A semi-annual publication of the Office of Ethnic Minority Affairs (OEMA)
SELECTED ARTICLES FROM THE PUBLIC POLICY SECTION
- Confronting Immigration Challenges in a Nation of Immigrants: A Call for APA Action
In this commentary, J. Manuel Cases discusses the lack of mental health resources for the immigrant population resulting in part from the overemphasis on immigration as a political and/or economic issue, and provides related recommendations for APA action.
- Public Policy Update
Annie Toro outlines the APA Public Interest Directorate Government Relations Office (PI-GRO)'s recent successful initiatives in federal advocacy on behalf of ethnic and racial minorities.
SELECTED ARTICLES FROM THE ETHNIC MINORITY RECRUITMENT, RETENTION AND TRAINING IN PSYCHOLOGY SECTION
- Thoughts of Our Elders on Ethnic Minority Recruitment, Retention, and Training
Connie Dekis talks to the "elders" of ethnic recruitment, retention, and training in psychology — Dr. Joseph White, Dr. Richard Suinn, and Dr. Patricia Arredondo — as they share interesting perspectives on multicultural and diversity challenges confronting the field of psychology and provide suggestions for tackling relevant issues.
- The Federal Agencies' Perspectives on Ethnic Minority Recruitment, Retention and Training
Bertha G. Holliday and Shelby Siegel analyze reports by federal training agencies that identify disparities and challenges faced by ethnic minorities in academic and professional settings. The agencies' varying suggestions and strategies for improved ethnic minority recruitment, retention and multicultural training are also addressed.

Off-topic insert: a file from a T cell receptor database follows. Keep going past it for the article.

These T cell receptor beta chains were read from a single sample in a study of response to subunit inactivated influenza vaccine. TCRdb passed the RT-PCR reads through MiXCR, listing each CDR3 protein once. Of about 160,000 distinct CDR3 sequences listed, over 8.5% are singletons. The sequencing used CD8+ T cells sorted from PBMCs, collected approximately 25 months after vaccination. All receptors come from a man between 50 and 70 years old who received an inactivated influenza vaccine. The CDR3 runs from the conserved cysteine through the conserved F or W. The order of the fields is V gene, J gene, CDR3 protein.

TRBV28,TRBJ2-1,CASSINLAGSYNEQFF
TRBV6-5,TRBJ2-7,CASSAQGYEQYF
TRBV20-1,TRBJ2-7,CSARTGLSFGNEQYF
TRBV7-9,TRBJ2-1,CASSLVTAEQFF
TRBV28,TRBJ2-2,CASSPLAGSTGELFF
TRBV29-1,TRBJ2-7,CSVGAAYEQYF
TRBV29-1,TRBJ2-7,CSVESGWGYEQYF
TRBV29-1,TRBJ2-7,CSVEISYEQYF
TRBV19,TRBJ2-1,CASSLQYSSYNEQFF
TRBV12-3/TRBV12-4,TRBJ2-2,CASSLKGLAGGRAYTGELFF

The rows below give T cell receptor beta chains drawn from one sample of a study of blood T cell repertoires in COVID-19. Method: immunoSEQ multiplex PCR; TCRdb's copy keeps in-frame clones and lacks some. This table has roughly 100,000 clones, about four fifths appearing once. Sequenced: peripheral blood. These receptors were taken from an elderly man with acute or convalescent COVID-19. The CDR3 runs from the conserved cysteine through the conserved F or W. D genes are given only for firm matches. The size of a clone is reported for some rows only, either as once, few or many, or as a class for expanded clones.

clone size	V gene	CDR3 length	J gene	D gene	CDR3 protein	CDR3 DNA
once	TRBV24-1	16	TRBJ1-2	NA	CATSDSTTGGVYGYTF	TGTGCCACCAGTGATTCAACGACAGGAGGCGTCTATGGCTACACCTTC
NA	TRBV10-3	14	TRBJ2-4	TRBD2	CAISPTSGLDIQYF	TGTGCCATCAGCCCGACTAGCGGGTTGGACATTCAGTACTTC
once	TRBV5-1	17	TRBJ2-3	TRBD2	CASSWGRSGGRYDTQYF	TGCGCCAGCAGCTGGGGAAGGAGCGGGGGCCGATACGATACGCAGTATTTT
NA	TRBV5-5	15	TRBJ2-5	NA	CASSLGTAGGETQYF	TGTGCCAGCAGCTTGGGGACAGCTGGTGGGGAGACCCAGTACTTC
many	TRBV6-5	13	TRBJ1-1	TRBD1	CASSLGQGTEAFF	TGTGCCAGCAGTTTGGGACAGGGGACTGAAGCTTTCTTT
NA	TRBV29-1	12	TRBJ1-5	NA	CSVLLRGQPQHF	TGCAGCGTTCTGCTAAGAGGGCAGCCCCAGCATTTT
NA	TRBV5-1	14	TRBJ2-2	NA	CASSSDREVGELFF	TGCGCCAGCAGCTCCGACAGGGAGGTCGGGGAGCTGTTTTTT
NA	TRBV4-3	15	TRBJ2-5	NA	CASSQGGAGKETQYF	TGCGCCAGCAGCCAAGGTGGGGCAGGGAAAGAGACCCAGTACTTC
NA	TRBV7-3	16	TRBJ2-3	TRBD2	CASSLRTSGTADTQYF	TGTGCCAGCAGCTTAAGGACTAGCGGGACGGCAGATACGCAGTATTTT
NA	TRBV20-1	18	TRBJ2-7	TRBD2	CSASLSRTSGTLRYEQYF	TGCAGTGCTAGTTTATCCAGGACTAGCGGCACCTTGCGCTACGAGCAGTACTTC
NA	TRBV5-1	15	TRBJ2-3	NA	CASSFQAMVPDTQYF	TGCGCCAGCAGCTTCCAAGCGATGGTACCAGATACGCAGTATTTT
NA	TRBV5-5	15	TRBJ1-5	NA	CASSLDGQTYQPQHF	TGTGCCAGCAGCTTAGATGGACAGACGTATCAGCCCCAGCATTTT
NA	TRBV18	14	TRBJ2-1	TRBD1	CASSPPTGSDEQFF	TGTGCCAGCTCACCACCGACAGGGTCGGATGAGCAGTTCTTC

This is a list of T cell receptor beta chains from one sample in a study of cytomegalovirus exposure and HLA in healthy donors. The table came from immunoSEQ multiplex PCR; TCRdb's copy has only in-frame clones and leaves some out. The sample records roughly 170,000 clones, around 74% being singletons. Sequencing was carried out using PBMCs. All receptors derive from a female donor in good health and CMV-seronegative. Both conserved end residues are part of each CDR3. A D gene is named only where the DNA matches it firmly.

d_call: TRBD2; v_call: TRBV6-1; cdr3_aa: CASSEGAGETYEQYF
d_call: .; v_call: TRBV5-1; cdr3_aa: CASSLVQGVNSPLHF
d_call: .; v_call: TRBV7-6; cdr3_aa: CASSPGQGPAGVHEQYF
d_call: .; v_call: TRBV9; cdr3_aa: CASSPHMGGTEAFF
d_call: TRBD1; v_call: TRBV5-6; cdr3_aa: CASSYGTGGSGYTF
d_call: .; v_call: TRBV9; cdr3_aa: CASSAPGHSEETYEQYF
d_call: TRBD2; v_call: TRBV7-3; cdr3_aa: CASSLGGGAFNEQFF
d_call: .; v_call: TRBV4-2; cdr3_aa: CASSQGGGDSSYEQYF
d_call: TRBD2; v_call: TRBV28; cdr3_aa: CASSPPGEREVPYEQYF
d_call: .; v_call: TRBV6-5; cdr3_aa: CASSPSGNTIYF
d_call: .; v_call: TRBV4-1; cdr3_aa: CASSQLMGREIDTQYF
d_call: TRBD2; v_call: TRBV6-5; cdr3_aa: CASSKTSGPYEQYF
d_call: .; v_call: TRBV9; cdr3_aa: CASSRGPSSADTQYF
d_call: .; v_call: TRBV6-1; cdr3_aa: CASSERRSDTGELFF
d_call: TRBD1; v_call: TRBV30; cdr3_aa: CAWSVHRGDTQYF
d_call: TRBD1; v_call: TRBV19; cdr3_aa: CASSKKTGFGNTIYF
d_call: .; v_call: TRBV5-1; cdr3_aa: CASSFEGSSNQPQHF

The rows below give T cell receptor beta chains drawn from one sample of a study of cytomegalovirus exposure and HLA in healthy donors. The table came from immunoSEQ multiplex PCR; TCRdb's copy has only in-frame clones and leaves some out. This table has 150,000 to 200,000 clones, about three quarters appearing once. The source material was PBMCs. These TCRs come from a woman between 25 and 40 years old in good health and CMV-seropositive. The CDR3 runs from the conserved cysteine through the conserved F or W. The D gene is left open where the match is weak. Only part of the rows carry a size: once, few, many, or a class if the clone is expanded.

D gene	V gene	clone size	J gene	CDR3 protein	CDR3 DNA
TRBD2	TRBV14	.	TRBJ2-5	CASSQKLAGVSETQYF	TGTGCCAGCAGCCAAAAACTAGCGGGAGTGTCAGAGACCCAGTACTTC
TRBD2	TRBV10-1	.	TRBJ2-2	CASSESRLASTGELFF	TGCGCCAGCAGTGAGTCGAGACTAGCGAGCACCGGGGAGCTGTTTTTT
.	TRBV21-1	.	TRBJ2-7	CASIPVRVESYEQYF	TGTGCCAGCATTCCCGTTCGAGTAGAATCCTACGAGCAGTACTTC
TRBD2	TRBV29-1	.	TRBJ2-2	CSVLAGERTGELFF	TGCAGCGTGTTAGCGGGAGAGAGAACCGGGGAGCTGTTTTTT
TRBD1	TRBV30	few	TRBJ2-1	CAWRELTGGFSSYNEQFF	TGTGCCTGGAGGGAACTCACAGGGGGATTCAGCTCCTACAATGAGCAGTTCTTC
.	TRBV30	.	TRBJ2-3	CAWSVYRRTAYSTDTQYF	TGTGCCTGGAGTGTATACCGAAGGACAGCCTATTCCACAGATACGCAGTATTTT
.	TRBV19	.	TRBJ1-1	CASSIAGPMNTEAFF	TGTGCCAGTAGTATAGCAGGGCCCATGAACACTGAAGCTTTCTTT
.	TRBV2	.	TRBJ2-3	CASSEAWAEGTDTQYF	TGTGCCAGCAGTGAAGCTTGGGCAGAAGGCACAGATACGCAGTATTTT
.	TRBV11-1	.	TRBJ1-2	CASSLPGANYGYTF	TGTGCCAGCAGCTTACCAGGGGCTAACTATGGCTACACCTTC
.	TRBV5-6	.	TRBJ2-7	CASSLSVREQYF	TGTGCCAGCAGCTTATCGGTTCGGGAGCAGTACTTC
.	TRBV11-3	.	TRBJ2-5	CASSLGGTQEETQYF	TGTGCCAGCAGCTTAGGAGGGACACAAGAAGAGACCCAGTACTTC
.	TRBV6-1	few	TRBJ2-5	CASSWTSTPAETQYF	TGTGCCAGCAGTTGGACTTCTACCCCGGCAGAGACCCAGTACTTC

- Accreditation Bodies and Diversity Standards
Shelby Siegel, Mariam Abushanab and Bertha G. Holliday compare and contrast the values and standards regarding ethnic minority representation and diversity of several accreditation agencies associated with professional psychology and counseling training programs.
- The Mentoring Relationship
Innocent F. Okozi, Rosha Hebsur, Andrea Zainab Nael and Le Ondra Clark discuss the multi-faceted advantages of the mentoring relationship for ethnic minority students, particularly as a means for empowerment and increasing student retention rates.
- Inoculation in Paradise or Keeping Us Recruited, Retained, Trained, or Sane (Enough): A Sprinkling of Qualitative Data Gathered Since 1985 or What I Have Down So Far
Jesus (Jesse) R. Aros uses brief vignettes as a means for increasing awareness and providing suggestions for increasing resilience against interpersonal challenges related to racism, sexism and hatred that can be troublesome in recruiting, retaining and training psychologists of color.